Supreme Court shoots down appeal over Illinois concealed carry rules

Justices in the U.S. Supreme Court rejected an appeal over Illinois concealed carry regulations Monday, keeping in place an Illinois system that requires gun owners to obtain a permit to carry a concealed handgun.

The court offered no further explanation other than to to say it would not intervene and would let stand a decision made by the 7th U.S. Circuit Court of Appeals to uphold the requirements for a concealed-carry license in Illinois.

Illinois began issuing concealed carry permits in 2012 after the same appeals court ruled the state’s prohibition at the time was a violation of Second Amendment rights. The Illinois state legislature then enacted the Firearm Concealed Carry Act after the ruling.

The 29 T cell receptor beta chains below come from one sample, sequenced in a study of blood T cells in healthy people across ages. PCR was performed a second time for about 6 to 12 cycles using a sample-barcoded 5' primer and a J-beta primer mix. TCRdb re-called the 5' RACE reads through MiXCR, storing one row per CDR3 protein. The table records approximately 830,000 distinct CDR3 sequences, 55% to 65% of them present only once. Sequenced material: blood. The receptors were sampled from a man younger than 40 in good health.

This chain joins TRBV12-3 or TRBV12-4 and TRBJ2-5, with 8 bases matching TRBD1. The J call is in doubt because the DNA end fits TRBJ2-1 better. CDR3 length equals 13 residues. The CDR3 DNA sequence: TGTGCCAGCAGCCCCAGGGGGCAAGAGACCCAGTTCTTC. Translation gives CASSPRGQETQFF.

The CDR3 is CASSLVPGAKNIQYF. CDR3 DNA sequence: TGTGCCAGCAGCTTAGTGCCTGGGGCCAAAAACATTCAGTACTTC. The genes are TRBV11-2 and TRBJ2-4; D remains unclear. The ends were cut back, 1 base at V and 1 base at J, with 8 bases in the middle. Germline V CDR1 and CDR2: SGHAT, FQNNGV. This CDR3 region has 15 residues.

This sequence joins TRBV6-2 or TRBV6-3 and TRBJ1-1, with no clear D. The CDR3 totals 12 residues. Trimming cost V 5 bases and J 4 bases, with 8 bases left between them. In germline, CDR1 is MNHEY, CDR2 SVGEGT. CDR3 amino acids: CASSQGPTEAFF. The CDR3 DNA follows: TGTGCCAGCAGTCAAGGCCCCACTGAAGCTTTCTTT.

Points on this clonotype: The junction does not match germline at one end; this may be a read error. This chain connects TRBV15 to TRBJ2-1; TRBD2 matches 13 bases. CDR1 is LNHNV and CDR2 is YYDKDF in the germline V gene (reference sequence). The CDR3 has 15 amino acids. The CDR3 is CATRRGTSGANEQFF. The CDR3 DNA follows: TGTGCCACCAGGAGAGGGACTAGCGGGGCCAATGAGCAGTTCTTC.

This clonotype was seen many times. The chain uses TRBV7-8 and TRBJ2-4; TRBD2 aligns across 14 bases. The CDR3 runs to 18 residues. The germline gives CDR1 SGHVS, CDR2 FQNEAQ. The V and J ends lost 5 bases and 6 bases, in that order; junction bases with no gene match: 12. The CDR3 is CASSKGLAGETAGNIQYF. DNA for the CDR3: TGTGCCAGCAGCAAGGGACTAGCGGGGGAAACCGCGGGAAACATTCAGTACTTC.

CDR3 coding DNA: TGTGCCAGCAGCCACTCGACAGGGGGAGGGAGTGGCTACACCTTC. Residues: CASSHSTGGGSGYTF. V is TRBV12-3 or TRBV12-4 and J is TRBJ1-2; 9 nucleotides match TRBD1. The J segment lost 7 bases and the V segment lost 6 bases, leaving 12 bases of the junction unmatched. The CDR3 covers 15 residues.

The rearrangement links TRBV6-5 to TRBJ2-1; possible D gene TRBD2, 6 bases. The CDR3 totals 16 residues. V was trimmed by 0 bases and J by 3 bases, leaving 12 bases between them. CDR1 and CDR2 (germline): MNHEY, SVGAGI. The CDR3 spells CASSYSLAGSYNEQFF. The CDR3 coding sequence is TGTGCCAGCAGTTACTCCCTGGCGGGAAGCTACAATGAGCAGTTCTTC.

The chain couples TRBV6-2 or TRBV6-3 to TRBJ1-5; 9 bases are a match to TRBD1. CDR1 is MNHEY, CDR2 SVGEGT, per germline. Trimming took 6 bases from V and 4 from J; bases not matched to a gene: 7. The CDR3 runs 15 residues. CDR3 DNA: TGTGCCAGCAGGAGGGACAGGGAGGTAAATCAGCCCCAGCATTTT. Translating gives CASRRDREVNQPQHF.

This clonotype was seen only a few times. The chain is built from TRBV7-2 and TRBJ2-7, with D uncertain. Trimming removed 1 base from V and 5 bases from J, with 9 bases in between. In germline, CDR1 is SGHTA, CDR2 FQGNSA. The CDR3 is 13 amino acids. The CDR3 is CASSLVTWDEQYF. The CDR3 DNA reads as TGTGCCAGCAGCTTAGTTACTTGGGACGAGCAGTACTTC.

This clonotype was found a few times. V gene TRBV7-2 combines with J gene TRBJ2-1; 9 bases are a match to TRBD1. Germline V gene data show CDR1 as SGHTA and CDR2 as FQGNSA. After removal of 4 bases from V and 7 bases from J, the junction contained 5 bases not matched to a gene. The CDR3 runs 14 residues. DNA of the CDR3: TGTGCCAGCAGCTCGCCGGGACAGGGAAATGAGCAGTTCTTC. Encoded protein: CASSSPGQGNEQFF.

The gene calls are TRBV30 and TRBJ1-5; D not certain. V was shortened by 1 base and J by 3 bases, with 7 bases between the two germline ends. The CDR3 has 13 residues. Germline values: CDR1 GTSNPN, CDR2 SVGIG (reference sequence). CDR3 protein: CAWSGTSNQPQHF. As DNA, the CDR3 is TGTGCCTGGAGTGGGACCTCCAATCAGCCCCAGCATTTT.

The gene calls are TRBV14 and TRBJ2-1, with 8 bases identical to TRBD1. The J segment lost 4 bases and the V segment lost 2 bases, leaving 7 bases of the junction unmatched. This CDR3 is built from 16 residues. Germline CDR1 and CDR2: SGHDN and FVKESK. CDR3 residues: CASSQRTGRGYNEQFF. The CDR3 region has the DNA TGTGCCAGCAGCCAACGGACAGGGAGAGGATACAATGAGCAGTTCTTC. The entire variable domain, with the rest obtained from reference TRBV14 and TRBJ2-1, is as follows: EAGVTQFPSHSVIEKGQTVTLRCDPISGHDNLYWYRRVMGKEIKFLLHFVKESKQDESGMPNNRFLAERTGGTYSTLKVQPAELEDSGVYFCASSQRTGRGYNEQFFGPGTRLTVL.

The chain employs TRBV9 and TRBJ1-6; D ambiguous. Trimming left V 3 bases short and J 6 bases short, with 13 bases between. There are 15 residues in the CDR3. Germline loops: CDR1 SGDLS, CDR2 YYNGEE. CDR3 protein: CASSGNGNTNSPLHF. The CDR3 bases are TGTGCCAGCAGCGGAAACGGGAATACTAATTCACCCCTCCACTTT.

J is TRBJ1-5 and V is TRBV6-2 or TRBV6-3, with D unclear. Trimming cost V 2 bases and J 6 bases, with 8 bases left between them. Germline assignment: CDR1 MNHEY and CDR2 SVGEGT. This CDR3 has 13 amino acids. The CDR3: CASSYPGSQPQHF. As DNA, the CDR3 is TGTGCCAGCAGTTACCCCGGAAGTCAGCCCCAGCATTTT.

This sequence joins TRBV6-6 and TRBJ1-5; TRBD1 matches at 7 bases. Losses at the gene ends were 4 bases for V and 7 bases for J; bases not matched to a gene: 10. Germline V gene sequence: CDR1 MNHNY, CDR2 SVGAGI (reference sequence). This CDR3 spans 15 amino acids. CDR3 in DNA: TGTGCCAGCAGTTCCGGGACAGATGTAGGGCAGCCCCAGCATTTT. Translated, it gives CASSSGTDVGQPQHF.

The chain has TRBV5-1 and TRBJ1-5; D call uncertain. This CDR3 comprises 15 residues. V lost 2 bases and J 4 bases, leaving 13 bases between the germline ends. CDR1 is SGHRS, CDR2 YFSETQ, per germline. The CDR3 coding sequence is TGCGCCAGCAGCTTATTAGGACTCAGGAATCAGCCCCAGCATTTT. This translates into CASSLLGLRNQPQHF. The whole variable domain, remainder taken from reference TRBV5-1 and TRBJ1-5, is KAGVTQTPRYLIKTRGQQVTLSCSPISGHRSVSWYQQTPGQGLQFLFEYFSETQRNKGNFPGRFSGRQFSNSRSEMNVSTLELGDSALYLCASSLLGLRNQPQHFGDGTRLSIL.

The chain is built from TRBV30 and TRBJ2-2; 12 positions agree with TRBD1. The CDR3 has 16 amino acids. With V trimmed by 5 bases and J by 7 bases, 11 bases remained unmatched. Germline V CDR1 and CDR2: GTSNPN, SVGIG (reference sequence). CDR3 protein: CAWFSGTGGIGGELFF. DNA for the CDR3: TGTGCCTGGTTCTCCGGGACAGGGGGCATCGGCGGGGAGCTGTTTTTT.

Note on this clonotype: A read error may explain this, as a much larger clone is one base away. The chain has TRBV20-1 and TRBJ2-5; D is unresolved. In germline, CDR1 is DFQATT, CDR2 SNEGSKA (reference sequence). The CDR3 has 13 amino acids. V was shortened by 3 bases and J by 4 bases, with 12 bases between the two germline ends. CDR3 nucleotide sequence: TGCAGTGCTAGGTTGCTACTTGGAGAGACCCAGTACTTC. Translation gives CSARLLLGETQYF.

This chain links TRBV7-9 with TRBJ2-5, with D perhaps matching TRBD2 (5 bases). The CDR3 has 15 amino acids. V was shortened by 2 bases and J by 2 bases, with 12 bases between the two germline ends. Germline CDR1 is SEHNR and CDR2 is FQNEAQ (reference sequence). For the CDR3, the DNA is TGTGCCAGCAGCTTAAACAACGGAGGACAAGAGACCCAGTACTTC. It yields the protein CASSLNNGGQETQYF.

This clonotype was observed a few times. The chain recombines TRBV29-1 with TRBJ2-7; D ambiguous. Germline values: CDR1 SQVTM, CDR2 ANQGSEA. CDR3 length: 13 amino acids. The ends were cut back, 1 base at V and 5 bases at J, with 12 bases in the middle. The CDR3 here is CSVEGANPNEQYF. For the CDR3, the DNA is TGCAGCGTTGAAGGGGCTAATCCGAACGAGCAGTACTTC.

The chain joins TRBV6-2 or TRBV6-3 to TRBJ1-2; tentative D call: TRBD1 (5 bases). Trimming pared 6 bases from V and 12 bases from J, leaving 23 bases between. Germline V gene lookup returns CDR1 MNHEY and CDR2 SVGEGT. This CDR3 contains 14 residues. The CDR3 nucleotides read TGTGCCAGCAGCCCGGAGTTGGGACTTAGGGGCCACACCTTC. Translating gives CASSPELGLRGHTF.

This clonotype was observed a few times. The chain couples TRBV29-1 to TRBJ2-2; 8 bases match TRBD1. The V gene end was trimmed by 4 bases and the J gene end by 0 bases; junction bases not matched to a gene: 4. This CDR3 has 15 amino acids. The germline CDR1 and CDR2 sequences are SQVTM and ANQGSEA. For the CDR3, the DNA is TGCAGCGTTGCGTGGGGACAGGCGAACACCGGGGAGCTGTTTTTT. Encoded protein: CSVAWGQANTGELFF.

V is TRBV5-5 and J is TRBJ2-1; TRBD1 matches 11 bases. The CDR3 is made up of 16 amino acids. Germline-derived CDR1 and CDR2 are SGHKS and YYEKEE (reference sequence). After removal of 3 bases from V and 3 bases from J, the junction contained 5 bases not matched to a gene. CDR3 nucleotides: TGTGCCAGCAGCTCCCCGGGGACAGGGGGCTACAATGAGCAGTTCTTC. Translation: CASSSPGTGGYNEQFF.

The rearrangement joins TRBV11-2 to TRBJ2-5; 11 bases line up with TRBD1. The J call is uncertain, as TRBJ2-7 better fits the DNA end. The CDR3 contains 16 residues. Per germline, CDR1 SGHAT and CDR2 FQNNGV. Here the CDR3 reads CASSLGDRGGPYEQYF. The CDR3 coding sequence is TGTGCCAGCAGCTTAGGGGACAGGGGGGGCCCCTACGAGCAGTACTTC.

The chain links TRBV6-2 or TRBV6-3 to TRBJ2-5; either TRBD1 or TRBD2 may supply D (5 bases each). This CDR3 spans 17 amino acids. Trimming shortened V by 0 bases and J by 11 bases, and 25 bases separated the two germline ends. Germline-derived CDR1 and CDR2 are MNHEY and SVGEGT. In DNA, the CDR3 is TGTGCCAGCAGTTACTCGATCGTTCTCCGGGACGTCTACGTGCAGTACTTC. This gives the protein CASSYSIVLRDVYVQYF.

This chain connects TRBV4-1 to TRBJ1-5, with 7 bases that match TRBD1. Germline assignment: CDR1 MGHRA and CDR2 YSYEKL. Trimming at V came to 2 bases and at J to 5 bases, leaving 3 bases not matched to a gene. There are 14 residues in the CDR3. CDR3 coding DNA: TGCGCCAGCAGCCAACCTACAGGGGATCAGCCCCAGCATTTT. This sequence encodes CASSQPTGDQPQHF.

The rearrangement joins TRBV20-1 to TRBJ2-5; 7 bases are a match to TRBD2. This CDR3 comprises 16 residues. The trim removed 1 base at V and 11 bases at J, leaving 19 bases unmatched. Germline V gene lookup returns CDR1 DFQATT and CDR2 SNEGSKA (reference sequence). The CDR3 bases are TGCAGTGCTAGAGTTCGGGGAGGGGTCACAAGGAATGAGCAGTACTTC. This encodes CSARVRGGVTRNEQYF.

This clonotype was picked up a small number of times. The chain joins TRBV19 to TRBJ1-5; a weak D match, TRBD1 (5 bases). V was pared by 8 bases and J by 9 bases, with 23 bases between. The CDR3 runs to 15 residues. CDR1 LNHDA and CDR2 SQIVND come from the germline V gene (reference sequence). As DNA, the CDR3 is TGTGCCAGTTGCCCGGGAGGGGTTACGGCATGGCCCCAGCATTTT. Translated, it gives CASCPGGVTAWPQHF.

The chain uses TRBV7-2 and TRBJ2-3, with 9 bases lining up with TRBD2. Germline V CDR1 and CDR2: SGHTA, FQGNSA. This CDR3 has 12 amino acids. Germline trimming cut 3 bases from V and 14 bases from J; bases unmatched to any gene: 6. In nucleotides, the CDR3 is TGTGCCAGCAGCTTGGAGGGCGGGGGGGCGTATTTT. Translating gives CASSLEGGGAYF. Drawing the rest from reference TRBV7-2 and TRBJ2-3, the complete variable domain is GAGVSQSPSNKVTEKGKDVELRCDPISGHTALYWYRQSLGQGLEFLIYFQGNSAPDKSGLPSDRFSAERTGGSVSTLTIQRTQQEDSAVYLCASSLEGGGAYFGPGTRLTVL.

Many gun owners who were denied permits complained that they were offered no explanation by the state for their denial. State police then implemented rules of notification and the state amended licensing regulations.

Despite the state amending the system to require explanations for denied applications, gun owners filed a lawsuit claiming the system violated their rights to due process. That lawsuit was then shot down in appeals court, which ultimately led the case to the Supreme Court.

Executive Director of the Illinois State Rifle Association Richard Pearson said there are still other avenues to legally challenge the regulations, the Chicago Sun Times reports.

“It still takes some people forever to hear back on their applications,” Pearson said. That could lead to another lawsuit, he said.